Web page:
The Resurrection is the symbol of the city, which recently celebrated its thousandth anniversary.  Pope Benedict attended, which suggests the importance of this beautiful little city, far off the usual tourist path, and at least on this sunny Friday in May, almost totally free of foreign visitors. Yes, there was a small group of Germans (you know, those old enough to have been active back when…), and a few French couples here and there, and even a handful of Americans, but for the most part it was locals.

The town can be walked in less than an hour, and you can do the diameter in about twenty minutes, but that would be wrong.  You don’t want to miss the lovely balance, the low medieval and early Renaissance buildings, the gently curving streets, and the tranquility of the place.  And you must, must, must see Piero della Francesca’s fresco, which, according to one of Aldous Huxley’s fictional characters, is the most beautiful painting in the world.

Aside from Barbara, I don’t believe there is such a thing as “the most beautiful,” but The Resurrection is quite wonderful, and it is surely one of the most beautifully displayed works of art I’ve ever seen.  It’s on a wall in the town’s museum, a palace built around the fresco, and you can see it through two glass doors that are reachable from the street via short staircases in an inverted “V.”  At night, the fresco is illuminated until midnight. Wow!

That “wow” goes for the masterpiece itself, which depicts Christ risen from the tomb, a lance-and-banner in his right hand.  Four Roman guards sound asleep below him.  This is a virile, physically powerful Christ, the sort you’d want leading your troops into battle, not a pale, cadaverous Christ about to vanish beyond the clouds.  If you look at it for a while, you will eventually wonder how della Francesca painted something so modern in the middle of the fifteenth century.  Go to the previous room in the museum and look at his hypermodern “Polittico della Misericordia” in which a Madonna who seems more likely to have come from an alternate universe on Star Trek than to have been the saintly Jewish mother of Jesus embraces the faithful in her long gown.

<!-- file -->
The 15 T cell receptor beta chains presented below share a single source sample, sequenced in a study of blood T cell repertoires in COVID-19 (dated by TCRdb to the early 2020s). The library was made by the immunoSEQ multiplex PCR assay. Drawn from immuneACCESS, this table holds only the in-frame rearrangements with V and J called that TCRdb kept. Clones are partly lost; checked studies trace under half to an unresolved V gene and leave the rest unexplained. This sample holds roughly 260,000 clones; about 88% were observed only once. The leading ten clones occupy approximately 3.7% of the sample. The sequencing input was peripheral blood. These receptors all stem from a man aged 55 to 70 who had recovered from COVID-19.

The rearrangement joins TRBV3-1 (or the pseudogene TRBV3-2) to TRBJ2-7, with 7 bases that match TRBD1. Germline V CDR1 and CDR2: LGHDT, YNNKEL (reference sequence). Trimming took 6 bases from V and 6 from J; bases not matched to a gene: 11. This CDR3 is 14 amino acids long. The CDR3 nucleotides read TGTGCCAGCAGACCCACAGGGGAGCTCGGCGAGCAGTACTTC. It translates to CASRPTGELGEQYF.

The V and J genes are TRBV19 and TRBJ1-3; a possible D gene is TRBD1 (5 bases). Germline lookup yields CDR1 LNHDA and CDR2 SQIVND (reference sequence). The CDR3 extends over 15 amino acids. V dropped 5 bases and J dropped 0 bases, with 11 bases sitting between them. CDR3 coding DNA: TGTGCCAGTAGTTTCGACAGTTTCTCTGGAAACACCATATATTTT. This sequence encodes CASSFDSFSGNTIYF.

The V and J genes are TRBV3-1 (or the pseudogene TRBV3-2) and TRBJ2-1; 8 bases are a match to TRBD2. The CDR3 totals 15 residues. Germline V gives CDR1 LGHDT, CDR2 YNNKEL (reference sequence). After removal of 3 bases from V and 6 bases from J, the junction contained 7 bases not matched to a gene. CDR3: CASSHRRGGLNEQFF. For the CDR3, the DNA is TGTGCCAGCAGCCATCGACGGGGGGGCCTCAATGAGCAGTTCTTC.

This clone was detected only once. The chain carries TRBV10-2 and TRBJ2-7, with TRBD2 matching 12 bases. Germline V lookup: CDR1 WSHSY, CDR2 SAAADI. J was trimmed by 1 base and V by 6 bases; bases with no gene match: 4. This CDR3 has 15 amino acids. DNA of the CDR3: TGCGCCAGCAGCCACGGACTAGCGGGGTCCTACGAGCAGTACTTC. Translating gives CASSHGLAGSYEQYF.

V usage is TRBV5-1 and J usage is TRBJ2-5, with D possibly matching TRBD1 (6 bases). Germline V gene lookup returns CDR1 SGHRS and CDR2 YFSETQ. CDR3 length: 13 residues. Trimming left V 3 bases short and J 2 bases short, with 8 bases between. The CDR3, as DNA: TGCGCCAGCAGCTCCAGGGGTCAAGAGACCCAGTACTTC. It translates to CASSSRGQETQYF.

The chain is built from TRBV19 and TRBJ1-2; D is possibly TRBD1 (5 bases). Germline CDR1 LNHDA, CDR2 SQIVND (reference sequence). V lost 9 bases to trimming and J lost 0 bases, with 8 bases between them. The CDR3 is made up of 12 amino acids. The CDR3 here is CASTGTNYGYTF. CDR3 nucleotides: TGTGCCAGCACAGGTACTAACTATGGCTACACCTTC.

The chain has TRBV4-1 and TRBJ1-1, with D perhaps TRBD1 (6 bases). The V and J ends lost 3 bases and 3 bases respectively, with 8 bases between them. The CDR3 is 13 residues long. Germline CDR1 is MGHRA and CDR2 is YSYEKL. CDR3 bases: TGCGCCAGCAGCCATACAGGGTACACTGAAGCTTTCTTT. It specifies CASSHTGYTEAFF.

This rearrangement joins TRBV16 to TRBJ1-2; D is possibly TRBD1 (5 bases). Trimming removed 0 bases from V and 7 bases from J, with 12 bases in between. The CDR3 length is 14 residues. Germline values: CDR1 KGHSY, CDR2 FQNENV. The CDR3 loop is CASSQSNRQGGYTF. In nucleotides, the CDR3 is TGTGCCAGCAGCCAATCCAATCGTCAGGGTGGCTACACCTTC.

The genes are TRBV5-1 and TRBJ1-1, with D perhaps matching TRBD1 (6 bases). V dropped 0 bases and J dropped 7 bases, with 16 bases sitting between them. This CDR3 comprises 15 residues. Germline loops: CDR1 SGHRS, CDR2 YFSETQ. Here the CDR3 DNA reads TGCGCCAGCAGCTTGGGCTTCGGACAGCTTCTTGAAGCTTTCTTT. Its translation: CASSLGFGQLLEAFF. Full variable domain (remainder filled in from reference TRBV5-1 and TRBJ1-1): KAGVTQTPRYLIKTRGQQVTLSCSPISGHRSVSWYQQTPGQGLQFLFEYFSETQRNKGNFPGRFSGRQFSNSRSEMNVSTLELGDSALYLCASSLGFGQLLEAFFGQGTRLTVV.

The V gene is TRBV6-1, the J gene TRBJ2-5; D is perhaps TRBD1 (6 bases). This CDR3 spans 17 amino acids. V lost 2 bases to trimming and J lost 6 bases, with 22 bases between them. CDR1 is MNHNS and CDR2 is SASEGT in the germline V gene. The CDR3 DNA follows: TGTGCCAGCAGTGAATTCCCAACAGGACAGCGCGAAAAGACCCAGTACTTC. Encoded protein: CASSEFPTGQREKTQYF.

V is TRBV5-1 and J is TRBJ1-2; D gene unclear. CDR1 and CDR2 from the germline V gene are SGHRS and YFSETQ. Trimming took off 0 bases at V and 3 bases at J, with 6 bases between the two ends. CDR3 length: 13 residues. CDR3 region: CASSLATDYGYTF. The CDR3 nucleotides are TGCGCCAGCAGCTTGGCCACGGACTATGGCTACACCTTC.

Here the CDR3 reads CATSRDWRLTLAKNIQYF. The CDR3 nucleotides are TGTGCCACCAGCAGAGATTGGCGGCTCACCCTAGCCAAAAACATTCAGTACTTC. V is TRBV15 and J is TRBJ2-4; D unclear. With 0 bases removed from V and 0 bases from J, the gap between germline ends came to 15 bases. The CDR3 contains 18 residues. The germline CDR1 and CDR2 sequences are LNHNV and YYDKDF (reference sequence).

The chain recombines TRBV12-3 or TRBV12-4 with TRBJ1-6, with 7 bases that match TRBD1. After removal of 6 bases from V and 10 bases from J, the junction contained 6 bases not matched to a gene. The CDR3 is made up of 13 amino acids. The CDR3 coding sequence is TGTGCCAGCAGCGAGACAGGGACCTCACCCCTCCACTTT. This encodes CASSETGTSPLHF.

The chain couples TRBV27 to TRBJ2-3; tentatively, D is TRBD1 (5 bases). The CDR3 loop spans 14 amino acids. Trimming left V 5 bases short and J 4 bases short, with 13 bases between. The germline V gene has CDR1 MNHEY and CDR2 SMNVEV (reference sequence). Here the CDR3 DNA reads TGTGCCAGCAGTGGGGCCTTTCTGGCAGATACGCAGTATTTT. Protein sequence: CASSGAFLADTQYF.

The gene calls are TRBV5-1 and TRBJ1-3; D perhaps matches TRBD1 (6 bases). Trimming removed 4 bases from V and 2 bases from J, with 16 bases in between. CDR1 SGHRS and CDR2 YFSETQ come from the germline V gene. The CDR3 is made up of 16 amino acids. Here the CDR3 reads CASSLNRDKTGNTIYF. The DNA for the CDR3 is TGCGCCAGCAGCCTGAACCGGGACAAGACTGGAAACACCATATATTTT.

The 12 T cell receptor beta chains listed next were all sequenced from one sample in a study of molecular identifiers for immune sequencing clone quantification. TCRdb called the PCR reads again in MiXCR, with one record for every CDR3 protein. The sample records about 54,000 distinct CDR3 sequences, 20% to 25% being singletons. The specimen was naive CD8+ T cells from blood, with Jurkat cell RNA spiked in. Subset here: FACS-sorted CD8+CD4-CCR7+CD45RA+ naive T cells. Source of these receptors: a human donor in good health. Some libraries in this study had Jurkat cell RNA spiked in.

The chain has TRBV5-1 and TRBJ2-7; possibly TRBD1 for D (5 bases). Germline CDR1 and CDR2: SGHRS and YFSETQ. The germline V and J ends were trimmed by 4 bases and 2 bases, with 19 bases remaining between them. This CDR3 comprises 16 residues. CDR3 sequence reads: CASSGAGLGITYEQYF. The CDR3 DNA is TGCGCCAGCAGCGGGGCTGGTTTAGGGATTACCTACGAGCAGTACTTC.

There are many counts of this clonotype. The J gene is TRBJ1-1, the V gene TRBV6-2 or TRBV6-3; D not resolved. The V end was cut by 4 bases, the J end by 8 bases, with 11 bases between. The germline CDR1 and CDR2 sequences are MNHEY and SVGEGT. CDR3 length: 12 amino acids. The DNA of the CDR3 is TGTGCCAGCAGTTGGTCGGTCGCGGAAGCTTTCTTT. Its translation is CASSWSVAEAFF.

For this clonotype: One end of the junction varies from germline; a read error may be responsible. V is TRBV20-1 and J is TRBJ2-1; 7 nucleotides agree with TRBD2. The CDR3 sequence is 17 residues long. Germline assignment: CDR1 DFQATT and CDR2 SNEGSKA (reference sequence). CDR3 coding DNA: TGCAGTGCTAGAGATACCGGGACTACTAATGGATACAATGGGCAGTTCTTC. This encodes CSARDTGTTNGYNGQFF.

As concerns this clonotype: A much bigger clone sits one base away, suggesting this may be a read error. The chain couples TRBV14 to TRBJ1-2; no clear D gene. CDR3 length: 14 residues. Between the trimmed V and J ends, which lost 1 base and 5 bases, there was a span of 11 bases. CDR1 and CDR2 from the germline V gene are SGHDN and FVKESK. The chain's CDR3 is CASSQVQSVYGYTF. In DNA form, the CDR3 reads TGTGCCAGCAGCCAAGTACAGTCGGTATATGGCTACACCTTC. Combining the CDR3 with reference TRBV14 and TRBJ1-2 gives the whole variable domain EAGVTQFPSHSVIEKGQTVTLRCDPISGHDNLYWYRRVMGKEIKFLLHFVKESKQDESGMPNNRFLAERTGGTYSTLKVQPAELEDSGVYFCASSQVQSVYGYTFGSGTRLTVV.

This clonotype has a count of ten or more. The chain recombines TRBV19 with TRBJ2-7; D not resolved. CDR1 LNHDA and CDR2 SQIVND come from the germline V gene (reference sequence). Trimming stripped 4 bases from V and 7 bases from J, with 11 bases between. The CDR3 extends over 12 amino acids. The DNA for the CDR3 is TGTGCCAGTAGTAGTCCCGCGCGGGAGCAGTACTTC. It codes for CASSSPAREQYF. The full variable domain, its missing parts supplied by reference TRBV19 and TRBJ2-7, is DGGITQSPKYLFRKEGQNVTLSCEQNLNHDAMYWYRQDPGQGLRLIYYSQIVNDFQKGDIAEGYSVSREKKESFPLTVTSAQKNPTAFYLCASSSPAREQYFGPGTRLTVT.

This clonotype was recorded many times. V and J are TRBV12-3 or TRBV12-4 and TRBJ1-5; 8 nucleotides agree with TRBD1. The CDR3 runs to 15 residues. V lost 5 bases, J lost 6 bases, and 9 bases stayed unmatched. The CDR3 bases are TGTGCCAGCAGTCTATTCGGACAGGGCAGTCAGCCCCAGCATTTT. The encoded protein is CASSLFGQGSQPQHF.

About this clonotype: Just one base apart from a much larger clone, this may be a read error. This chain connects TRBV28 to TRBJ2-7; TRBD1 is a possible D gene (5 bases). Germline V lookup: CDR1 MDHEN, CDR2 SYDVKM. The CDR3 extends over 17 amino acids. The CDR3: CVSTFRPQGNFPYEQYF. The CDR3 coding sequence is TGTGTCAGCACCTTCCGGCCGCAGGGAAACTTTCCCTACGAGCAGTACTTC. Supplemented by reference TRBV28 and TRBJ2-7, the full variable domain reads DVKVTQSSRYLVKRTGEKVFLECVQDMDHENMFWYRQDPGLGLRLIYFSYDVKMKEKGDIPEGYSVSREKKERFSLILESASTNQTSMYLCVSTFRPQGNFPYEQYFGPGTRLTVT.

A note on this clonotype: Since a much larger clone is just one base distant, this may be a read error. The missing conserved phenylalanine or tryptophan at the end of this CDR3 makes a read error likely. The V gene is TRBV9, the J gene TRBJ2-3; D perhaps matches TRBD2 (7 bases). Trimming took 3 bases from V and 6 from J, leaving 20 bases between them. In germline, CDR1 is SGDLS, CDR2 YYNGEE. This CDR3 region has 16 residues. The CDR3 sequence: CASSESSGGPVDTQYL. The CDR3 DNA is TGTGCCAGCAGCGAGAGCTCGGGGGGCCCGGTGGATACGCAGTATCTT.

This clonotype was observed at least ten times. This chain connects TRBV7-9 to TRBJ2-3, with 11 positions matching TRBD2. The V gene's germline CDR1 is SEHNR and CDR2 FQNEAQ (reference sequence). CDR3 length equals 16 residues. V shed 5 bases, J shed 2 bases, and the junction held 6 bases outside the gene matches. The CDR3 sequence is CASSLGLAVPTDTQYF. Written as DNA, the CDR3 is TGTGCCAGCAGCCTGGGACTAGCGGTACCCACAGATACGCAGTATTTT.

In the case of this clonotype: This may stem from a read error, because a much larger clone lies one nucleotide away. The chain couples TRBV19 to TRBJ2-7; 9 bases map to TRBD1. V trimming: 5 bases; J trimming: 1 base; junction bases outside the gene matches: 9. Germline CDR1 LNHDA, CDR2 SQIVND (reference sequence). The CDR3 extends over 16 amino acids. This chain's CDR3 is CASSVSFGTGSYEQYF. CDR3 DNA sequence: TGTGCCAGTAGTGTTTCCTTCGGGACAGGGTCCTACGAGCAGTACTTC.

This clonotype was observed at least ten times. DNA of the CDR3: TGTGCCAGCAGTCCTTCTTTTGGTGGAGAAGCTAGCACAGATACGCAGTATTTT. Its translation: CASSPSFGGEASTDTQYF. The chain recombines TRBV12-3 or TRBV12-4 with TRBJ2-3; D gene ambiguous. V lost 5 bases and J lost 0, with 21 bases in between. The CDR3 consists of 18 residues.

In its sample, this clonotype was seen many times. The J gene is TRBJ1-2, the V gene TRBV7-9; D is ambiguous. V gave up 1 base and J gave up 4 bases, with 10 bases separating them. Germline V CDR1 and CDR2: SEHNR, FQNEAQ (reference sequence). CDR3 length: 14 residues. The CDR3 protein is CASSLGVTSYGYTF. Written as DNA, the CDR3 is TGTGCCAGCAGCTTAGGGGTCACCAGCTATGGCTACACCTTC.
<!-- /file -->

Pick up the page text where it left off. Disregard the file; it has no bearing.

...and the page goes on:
How does this happen?  That Madonna could have been painted by Salvador Dali.

Pages: 1 2 | Comments bullet bullet

Friday we sailed around Capri and then across to the Bay of Salerno.  Very few boats around, and nary a one of the luxury yachts so common in those waters.  We went to a seaside restaurant, and were among a very few customers.  The owner said it was the worst season he’d seen since the 1960s.

The spring weather has been unusually unpleasant, which no doubt accounts for at least part  of the problem, but this lovely part of the world has long attracted lots of visitors regardless of the temperature.  Most of the merchants I talked to blame the Treasury Police, whose numbers have increased as the tourists’ have dropped.  The Guardia di Finanza have huge powers to snoop, and they have taken to boarding yachts and asking all manner of questions of those on board:  Do you own this?  If not, from whom did you rent it?  How much are you paying?  How are you paying?  Which credit card did you use (remember, you cannot pay in cash for anything more than a thousand euros)?  And so forth.  So when I hear European leaders carry on about stimulating “growth,” I’m not very sympathetic.  All over the continent, state organizations like the Guardia di Fiinanza are showing their citizens that the most important thing is tax collection, not freedom to create new wealth.

You hear stories every day that show how avid our governments are to get their hands on our money.  I was talking to an American friend who married an Italian about 40 years ago, stayed married, got dual citizenship, and is now being asked by the Italian government to tell all about what she owns in the U.S., and by the American government to tell all about what she owns in Italy.  We all know this is part of the scheme to get her money into the government coffers.  Two coffers in this case.